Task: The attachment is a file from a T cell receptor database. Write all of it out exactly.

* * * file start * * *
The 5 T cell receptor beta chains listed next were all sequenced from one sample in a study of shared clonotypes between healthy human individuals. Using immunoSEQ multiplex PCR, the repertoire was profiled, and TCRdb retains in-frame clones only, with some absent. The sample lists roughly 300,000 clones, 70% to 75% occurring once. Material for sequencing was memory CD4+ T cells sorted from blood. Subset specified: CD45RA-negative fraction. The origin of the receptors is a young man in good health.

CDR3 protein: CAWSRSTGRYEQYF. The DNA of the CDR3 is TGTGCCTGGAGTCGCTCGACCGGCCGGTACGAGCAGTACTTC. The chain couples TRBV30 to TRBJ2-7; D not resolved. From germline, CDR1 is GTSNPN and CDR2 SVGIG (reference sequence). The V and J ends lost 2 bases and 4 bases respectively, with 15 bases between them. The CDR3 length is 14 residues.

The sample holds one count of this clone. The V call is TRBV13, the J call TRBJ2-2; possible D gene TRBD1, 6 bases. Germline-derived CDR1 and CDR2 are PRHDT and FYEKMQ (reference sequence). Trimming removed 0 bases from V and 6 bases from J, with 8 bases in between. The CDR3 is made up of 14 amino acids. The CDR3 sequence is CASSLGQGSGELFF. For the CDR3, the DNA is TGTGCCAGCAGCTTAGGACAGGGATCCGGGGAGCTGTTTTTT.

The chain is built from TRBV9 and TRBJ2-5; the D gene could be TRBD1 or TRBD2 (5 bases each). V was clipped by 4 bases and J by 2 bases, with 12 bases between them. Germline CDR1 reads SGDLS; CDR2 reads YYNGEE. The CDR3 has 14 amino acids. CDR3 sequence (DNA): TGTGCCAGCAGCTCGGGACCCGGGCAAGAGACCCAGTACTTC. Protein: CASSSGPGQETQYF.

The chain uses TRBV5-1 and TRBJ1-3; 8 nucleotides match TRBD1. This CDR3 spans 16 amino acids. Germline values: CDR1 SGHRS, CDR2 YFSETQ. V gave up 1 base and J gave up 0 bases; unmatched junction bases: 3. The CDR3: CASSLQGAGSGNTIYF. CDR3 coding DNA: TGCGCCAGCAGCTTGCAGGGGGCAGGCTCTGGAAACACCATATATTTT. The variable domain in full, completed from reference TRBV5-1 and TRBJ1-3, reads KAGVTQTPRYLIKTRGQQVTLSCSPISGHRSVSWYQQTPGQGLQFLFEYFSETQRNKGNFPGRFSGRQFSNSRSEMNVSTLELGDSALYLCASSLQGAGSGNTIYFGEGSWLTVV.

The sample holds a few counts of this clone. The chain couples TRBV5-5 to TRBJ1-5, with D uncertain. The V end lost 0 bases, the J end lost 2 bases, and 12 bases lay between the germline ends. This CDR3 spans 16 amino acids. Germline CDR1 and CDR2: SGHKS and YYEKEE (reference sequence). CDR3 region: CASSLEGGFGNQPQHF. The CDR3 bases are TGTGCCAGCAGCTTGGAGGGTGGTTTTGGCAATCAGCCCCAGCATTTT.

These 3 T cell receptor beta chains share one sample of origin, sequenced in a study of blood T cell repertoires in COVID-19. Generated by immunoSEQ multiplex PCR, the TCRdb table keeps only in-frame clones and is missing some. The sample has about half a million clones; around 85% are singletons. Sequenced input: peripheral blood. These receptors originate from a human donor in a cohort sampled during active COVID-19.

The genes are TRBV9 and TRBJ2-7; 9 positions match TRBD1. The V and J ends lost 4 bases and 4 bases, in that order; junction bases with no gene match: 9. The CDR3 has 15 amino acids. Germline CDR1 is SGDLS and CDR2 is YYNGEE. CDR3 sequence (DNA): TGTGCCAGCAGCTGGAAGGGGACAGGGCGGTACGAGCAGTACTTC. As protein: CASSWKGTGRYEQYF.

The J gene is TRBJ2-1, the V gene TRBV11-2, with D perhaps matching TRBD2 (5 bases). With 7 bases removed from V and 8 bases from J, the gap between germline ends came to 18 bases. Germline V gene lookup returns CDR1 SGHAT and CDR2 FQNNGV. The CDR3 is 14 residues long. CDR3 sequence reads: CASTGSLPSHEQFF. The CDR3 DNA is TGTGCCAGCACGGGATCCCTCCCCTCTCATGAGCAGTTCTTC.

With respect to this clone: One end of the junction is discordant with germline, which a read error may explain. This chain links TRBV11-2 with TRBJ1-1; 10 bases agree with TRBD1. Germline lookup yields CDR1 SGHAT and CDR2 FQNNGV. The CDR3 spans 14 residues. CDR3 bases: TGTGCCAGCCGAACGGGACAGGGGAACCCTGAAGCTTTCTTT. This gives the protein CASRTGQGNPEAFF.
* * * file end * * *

The 5 T cell receptor beta chains listed next were all sequenced from one sample in a study of shared clonotypes between healthy human individuals. Using immunoSEQ multiplex PCR, the repertoire was profiled, and TCRdb retains in-frame clones only, with some absent. The sample lists roughly 300,000 clones, 70% to 75% occurring once. Material for sequencing was memory CD4+ T cells sorted from blood. Subset specified: CD45RA-negative fraction. The origin of the receptors is a young man in good health.

CDR3 protein: CAWSRSTGRYEQYF. The DNA of the CDR3 is TGTGCCTGGAGTCGCTCGACCGGCCGGTACGAGCAGTACTTC. The chain couples TRBV30 to TRBJ2-7; D not resolved. From germline, CDR1 is GTSNPN and CDR2 SVGIG (reference sequence). The V and J ends lost 2 bases and 4 bases respectively, with 15 bases between them. The CDR3 length is 14 residues.

The sample holds one count of this clone. The V call is TRBV13, the J call TRBJ2-2; possible D gene TRBD1, 6 bases. Germline-derived CDR1 and CDR2 are PRHDT and FYEKMQ (reference sequence). Trimming removed 0 bases from V and 6 bases from J, with 8 bases in between. The CDR3 is made up of 14 amino acids. The CDR3 sequence is CASSLGQGSGELFF. For the CDR3, the DNA is TGTGCCAGCAGCTTAGGACAGGGATCCGGGGAGCTGTTTTTT.

The chain is built from TRBV9 and TRBJ2-5; the D gene could be TRBD1 or TRBD2 (5 bases each). V was clipped by 4 bases and J by 2 bases, with 12 bases between them. Germline CDR1 reads SGDLS; CDR2 reads YYNGEE. The CDR3 has 14 amino acids. CDR3 sequence (DNA): TGTGCCAGCAGCTCGGGACCCGGGCAAGAGACCCAGTACTTC. Protein: CASSSGPGQETQYF.

The chain uses TRBV5-1 and TRBJ1-3; 8 nucleotides match TRBD1. This CDR3 spans 16 amino acids. Germline values: CDR1 SGHRS, CDR2 YFSETQ. V gave up 1 base and J gave up 0 bases; unmatched junction bases: 3. The CDR3: CASSLQGAGSGNTIYF. CDR3 coding DNA: TGCGCCAGCAGCTTGCAGGGGGCAGGCTCTGGAAACACCATATATTTT. The variable domain in full, completed from reference TRBV5-1 and TRBJ1-3, reads KAGVTQTPRYLIKTRGQQVTLSCSPISGHRSVSWYQQTPGQGLQFLFEYFSETQRNKGNFPGRFSGRQFSNSRSEMNVSTLELGDSALYLCASSLQGAGSGNTIYFGEGSWLTVV.

The sample holds a few counts of this clone. The chain couples TRBV5-5 to TRBJ1-5, with D uncertain. The V end lost 0 bases, the J end lost 2 bases, and 12 bases lay between the germline ends. This CDR3 spans 16 amino acids. Germline CDR1 and CDR2: SGHKS and YYEKEE (reference sequence). CDR3 region: CASSLEGGFGNQPQHF. The CDR3 bases are TGTGCCAGCAGCTTGGAGGGTGGTTTTGGCAATCAGCCCCAGCATTTT.

These 3 T cell receptor beta chains share one sample of origin, sequenced in a study of blood T cell repertoires in COVID-19. Generated by immunoSEQ multiplex PCR, the TCRdb table keeps only in-frame clones and is missing some. The sample has about half a million clones; around 85% are singletons. Sequenced input: peripheral blood. These receptors originate from a human donor in a cohort sampled during active COVID-19.

The genes are TRBV9 and TRBJ2-7; 9 positions match TRBD1. The V and J ends lost 4 bases and 4 bases, in that order; junction bases with no gene match: 9. The CDR3 has 15 amino acids. Germline CDR1 is SGDLS and CDR2 is YYNGEE. CDR3 sequence (DNA): TGTGCCAGCAGCTGGAAGGGGACAGGGCGGTACGAGCAGTACTTC. As protein: CASSWKGTGRYEQYF.

The J gene is TRBJ2-1, the V gene TRBV11-2, with D perhaps matching TRBD2 (5 bases). With 7 bases removed from V and 8 bases from J, the gap between germline ends came to 18 bases. Germline V gene lookup returns CDR1 SGHAT and CDR2 FQNNGV. The CDR3 is 14 residues long. CDR3 sequence reads: CASTGSLPSHEQFF. The CDR3 DNA is TGTGCCAGCACGGGATCCCTCCCCTCTCATGAGCAGTTCTTC.

With respect to this clone: One end of the junction is discordant with germline, which a read error may explain. This chain links TRBV11-2 with TRBJ1-1; 10 bases agree with TRBD1. Germline lookup yields CDR1 SGHAT and CDR2 FQNNGV. The CDR3 spans 14 residues. CDR3 bases: TGTGCCAGCCGAACGGGACAGGGGAACCCTGAAGCTTTCTTT. This gives the protein CASRTGQGNPEAFF.